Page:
Gennova Bio gets US drug patent to treat brain clots

The Pune-based biotech company has been granted a patent in the US for its version of drug tenecteplase, to treat brain clots (ischemic stroke), the first ever in the world.

Rupali Mukherjee | TNN
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MUMBAI: Decks have been cleared for a more affordable stroke treatment — developed by domestic company Gennova Biopharmaceuticals — to go global. The Pune-based biotech company has been granted a patent in the US for its version of drug tenecteplase, to treat brain clots (ischemic stroke), the first ever in the world. Till now, drug alteplase has been largely considered the gold standard for treating brain strokes.

Stroke (hemorrhagic and acute ischemic stroke) is the second most killer in the world after heart attack. It is responsible for more deaths annually than those caused by AIDS, TB and malaria put together. Over 4,500 people have a stroke in India everyday, with most cases (about 80%) being ischemic in nature. An ischemic stroke occurs when the arteries leading to, or inside the brain, are blocked due to clot formation, leading to deprivation of glucose and oxygen to the brain, resulting in failure of brain function, and in many cases permanent disability and death.

Gennova Bio gets US drug patent to treat brain clots
In India, Gennova has already started marketing Tenectase (tenecteplase) for ischemic stroke as an alternative to drug alteplase, which reduced the cost of treatment by over 60% to Rs 29,000. Moreover, the launch of Gennova’s Tenectase in 2016 put the domestic company in direct confrontation with MNC Boehringer Ingelheim — which offers alteplase — with the fight ending up in courts.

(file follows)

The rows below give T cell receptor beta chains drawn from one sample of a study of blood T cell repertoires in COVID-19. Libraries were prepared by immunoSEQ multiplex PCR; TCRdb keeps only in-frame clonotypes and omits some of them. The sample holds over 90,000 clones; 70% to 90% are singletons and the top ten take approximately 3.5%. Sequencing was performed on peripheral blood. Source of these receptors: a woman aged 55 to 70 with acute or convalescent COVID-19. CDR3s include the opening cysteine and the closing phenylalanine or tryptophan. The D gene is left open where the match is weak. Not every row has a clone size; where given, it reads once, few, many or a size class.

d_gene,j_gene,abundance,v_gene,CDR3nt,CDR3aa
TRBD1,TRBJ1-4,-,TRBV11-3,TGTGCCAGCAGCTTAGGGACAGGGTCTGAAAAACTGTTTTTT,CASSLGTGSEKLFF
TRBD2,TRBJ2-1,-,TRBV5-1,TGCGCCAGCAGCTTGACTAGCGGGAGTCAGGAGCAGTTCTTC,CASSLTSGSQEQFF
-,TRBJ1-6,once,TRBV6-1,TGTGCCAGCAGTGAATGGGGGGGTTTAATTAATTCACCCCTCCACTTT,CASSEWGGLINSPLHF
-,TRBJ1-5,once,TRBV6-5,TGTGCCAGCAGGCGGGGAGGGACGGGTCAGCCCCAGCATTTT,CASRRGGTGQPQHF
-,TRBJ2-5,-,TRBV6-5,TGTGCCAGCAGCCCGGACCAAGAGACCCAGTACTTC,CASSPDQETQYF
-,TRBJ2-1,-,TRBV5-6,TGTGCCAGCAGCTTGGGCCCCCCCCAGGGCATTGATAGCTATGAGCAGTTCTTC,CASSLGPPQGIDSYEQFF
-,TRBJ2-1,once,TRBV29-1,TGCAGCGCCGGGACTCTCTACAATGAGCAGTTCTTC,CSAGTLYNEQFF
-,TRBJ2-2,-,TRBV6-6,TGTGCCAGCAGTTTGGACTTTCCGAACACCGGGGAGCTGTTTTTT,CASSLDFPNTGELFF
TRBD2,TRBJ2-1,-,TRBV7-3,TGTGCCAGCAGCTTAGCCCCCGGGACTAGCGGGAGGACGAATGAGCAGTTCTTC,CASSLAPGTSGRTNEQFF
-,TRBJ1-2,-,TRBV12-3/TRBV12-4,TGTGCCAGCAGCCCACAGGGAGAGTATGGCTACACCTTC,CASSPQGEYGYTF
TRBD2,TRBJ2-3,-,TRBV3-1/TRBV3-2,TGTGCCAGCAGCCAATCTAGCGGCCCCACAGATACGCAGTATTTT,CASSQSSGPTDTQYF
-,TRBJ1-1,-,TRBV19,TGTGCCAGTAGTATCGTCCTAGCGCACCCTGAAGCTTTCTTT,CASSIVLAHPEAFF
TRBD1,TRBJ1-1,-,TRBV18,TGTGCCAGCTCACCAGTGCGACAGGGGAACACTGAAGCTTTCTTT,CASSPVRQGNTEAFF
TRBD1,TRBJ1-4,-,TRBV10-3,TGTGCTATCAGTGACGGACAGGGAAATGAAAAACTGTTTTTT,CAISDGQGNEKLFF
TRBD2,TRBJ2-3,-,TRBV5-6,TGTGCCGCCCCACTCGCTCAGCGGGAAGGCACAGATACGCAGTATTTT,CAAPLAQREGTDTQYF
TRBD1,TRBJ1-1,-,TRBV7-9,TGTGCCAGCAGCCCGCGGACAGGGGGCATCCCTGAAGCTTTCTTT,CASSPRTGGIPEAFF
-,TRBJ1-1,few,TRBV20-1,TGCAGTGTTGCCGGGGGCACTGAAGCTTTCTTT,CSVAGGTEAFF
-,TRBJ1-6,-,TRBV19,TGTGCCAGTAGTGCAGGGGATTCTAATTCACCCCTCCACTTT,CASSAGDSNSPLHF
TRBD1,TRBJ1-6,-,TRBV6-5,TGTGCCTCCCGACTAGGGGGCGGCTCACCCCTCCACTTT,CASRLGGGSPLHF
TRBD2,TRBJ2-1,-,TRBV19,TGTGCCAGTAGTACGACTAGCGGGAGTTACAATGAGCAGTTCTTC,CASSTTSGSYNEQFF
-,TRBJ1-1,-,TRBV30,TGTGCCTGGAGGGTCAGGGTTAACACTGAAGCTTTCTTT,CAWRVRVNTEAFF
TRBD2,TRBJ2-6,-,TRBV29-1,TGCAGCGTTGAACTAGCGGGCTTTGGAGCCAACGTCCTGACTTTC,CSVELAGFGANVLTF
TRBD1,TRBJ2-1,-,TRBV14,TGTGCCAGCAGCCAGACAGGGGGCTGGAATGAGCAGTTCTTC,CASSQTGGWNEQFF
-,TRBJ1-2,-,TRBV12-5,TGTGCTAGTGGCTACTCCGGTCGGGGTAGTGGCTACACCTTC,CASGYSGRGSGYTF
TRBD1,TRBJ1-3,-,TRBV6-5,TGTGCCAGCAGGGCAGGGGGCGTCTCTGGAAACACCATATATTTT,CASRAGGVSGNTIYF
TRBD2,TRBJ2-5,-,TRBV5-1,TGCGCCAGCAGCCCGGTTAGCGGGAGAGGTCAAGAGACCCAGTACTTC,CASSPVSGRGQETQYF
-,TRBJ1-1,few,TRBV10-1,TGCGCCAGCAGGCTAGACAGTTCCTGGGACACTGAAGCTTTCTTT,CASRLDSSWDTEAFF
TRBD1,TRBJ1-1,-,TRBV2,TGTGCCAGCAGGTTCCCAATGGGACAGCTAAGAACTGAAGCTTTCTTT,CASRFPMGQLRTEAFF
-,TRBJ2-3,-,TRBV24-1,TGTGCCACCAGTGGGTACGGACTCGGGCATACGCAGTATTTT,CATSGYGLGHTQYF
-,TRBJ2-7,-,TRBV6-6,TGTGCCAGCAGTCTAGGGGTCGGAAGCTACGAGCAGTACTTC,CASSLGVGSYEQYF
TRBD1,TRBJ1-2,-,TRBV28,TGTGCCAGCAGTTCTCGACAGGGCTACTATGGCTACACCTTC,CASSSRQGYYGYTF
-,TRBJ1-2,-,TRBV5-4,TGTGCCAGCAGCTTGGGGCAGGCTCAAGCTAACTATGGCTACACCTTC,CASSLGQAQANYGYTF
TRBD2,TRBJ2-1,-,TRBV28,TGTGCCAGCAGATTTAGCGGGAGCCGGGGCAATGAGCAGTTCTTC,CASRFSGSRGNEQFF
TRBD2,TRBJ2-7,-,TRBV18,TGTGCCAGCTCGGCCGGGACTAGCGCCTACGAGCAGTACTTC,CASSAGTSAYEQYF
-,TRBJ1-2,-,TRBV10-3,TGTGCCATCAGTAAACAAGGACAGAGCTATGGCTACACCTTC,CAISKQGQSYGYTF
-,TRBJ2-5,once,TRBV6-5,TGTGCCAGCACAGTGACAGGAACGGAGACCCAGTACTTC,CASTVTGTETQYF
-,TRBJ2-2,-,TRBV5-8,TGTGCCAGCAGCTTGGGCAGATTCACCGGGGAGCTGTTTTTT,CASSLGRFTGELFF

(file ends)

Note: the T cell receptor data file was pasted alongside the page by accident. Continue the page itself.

Prior to 2016, tenecteplase — an improved clot buster and a third-generation thrombolyte (drugs used to dissolve blood clots) — was approved for heart attack. Based on research and clinical trials done by Gennova, tenecteplase was found to be an effective and safe therapeutic option for acute ischemic stroke (AIS) by the Drug Controller General India in 2016.

Recently, the price of alteplase was capped by drug regulator NPPA. Hence, the cost of treatment has reduced to around Rs 60,000 for an average patient of 60kg body weight (at 0.9 mg/kg dose, a 60kg person will require 54mg of the medicine. So, both 20mg and 50mg vials would have to be procured, priced at Rs 19,800 plus Rs 39,375 respectively, or a total of Rs 59,173).

With the US addition, Gennova now has patents in major geographical regions including India, Australia and New Zealand, and in Eurasia (eight countries), and Europe.

Gennova Biopharmaceuticals CEO Sanjay Singh told TOI, “Getting the patent granted from the US Patent Office and other regulated markets is a great milestone for Gennova in solving an unmet need by cutting-edge science. We feel that the last 10 years of efforts will add value to society by providing affordable solution to a neurological disorder with very high morbidity and mortality rates.”

Reputed medical journal New England Journal of Medicine recently published a study, in which clinicians from Australia demonstrated that 22% of patients present with AIS had their blood flow restored, before surgical procedure (thrombectomy), on treatment with tenecteplase as opposed to alteplase, where blood flow was restored for only 10% of patients.

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